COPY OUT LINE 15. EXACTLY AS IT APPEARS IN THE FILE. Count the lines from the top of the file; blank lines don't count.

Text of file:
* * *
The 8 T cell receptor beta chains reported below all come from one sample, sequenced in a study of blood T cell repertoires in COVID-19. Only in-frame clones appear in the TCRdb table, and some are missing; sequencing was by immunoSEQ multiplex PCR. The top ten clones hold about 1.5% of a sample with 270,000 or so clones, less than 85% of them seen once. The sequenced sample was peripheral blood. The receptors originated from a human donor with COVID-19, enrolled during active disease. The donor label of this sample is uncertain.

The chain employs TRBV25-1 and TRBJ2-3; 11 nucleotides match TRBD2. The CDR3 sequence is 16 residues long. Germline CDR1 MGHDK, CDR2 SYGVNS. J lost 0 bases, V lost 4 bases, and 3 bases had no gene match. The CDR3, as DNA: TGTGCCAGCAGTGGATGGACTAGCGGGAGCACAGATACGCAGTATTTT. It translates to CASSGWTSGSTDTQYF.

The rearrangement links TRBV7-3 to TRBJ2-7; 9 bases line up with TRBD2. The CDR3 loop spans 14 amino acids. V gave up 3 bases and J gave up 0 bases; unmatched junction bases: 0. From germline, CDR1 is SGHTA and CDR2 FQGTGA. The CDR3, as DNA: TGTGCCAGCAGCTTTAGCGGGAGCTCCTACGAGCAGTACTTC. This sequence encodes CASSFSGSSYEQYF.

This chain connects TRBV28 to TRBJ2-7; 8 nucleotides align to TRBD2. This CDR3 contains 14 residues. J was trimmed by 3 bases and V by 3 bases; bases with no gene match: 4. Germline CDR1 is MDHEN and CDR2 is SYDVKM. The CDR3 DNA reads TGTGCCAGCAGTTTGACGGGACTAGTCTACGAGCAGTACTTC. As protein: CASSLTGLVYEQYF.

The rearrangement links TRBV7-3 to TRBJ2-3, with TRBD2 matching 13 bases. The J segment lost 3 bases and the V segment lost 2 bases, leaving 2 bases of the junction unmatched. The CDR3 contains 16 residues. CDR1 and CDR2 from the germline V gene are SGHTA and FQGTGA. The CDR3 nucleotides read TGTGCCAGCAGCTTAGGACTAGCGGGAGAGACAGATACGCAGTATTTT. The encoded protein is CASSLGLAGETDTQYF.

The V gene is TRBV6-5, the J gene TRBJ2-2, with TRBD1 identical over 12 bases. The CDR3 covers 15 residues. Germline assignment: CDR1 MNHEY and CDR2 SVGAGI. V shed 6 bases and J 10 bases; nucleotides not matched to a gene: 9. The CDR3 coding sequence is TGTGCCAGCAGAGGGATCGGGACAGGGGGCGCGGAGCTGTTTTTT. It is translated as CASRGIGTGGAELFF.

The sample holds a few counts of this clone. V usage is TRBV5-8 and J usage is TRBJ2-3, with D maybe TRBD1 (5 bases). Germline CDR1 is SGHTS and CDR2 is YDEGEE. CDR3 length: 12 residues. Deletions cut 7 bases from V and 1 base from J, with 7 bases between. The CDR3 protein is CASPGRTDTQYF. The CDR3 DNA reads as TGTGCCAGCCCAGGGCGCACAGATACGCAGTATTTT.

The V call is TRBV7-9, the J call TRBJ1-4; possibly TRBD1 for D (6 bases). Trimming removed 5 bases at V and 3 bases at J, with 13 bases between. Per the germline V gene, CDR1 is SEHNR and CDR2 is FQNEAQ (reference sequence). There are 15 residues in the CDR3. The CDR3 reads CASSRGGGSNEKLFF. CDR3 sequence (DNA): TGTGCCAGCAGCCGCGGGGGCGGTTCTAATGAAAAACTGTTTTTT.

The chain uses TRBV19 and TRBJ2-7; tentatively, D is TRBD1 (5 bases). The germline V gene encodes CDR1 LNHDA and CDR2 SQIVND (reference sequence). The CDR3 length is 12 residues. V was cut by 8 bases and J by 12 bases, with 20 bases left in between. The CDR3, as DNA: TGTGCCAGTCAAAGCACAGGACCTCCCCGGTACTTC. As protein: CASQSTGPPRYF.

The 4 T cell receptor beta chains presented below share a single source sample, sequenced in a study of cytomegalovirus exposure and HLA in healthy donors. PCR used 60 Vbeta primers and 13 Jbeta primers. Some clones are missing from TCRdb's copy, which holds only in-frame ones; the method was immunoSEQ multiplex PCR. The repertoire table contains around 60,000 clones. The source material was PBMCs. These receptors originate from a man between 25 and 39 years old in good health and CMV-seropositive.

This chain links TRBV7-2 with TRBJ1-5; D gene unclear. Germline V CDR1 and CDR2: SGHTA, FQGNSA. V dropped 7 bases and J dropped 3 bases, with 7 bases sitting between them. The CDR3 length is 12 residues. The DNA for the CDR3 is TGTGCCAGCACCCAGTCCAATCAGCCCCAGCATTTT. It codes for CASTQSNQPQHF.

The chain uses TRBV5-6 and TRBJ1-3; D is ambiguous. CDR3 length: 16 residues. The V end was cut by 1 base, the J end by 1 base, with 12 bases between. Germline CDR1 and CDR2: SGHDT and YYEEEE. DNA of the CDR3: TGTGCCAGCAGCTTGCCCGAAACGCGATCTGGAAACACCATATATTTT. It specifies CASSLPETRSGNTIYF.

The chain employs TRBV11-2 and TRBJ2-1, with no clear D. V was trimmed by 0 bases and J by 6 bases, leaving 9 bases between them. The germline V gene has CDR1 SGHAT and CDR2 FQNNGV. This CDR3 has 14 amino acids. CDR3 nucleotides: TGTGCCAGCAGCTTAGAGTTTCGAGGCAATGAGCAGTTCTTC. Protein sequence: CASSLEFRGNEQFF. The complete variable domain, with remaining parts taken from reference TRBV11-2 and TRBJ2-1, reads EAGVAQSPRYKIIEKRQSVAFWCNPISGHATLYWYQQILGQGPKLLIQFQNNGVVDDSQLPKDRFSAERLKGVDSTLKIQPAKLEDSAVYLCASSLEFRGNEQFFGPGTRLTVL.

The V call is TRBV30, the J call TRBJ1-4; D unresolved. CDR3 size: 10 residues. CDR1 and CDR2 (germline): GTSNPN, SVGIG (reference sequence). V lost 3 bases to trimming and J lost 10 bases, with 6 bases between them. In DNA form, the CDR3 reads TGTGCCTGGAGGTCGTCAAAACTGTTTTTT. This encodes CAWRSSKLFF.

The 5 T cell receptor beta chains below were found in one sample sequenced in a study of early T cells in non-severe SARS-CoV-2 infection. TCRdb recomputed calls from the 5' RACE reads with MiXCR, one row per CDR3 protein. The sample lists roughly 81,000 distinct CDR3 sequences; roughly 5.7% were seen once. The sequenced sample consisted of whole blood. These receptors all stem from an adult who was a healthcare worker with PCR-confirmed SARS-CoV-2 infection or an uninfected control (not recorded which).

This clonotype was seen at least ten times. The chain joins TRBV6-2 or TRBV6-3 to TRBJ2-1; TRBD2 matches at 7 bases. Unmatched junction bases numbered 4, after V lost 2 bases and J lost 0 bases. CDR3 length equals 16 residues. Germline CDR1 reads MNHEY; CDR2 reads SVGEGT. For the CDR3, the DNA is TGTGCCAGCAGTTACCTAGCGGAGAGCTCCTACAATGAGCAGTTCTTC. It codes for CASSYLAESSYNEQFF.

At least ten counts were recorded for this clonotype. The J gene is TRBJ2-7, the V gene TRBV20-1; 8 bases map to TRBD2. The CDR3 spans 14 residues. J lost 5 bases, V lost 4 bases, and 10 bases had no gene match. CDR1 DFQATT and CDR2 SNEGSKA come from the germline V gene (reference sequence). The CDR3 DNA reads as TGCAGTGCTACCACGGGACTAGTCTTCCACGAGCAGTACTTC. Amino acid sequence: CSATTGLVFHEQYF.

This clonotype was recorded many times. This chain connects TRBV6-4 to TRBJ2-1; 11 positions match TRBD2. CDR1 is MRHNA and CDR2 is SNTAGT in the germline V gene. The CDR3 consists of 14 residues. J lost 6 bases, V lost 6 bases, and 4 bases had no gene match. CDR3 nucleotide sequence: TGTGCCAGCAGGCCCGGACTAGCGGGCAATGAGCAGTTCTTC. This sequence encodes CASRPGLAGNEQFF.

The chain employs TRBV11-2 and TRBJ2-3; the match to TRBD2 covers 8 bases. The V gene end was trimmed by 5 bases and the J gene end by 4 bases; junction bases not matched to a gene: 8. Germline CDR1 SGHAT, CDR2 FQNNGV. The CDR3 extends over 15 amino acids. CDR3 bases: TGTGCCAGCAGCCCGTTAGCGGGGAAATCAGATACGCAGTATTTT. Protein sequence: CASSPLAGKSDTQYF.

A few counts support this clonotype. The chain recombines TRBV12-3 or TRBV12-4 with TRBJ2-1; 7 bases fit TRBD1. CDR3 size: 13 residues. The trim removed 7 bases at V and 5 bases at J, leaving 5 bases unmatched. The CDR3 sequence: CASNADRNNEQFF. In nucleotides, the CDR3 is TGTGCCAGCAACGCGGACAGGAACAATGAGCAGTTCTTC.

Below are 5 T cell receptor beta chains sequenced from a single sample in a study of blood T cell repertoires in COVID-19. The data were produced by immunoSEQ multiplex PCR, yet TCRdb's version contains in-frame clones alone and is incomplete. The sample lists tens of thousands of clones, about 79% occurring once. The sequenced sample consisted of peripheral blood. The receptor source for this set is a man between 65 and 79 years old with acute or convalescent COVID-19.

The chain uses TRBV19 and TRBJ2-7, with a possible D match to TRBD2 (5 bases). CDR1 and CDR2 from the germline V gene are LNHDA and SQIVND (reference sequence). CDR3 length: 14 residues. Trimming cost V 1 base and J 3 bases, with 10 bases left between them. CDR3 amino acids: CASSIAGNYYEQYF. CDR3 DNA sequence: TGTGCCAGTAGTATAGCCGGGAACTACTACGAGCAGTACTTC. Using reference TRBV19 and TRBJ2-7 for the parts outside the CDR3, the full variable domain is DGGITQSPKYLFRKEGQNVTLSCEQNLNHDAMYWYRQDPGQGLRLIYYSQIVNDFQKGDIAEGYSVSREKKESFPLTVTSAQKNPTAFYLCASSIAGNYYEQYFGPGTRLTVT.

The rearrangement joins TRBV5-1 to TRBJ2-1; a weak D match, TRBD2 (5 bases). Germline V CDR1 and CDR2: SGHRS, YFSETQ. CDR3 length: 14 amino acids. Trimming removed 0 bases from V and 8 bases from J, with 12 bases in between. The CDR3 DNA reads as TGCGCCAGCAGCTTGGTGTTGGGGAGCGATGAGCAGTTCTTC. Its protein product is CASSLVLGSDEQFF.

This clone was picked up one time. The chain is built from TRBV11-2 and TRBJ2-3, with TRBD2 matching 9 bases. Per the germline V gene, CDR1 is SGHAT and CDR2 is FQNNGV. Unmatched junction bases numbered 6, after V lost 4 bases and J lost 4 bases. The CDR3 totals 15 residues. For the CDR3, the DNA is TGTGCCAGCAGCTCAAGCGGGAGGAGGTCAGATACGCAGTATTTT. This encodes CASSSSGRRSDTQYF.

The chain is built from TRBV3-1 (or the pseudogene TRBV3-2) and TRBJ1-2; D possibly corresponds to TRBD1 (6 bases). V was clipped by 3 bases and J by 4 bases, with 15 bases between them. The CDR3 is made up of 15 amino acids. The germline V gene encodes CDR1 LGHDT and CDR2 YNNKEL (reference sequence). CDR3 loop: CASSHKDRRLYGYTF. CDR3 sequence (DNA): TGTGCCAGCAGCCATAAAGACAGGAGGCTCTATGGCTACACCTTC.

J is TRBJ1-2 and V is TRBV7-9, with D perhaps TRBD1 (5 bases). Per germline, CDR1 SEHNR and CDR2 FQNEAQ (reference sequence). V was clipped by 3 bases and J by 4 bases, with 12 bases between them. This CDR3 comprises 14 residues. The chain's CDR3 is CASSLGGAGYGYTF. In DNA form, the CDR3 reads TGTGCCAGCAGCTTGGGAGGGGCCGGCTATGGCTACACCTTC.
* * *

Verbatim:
The 5 T cell receptor beta chains below were found in one sample sequenced in a study of early T cells in non-severe SARS-CoV-2 infection. TCRdb recomputed calls from the 5' RACE reads with MiXCR, one row per CDR3 protein. The sample lists roughly 81,000 distinct CDR3 sequences; roughly 5.7% were seen once. The sequenced sample consisted of whole blood. These receptors all stem from an adult who was a healthcare worker with PCR-confirmed SARS-CoV-2 infection or an uninfected control (not recorded which).